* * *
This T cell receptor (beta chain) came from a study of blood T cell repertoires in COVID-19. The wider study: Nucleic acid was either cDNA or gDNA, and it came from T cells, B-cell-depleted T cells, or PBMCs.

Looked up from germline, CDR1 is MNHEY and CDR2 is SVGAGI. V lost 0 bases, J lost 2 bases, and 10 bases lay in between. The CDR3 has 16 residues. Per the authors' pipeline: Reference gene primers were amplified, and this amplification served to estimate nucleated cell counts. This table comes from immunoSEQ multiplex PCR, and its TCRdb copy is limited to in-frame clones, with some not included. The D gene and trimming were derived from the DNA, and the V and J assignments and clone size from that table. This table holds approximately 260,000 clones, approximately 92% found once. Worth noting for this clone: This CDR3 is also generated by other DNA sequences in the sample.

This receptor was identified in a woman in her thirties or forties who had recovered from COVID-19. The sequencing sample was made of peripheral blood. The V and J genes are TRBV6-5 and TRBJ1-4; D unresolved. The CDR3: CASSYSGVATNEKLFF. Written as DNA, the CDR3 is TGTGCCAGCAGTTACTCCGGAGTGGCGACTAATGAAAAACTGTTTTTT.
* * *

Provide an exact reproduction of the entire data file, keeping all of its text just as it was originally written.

This T cell receptor (beta chain) came from a study of blood T cell repertoires in COVID-19. The wider study: Nucleic acid was either cDNA or gDNA, and it came from T cells, B-cell-depleted T cells, or PBMCs.

Looked up from germline, CDR1 is MNHEY and CDR2 is SVGAGI. V lost 0 bases, J lost 2 bases, and 10 bases lay in between. The CDR3 has 16 residues. Per the authors' pipeline: Reference gene primers were amplified, and this amplification served to estimate nucleated cell counts. This table comes from immunoSEQ multiplex PCR, and its TCRdb copy is limited to in-frame clones, with some not included. The D gene and trimming were derived from the DNA, and the V and J assignments and clone size from that table. This table holds approximately 260,000 clones, approximately 92% found once. Worth noting for this clone: This CDR3 is also generated by other DNA sequences in the sample.

This receptor was identified in a woman in her thirties or forties who had recovered from COVID-19. The sequencing sample was made of peripheral blood. The V and J genes are TRBV6-5 and TRBJ1-4; D unresolved. The CDR3: CASSYSGVATNEKLFF. Written as DNA, the CDR3 is TGTGCCAGCAGTTACTCCGGAGTGGCGACTAATGAAAAACTGTTTTTT.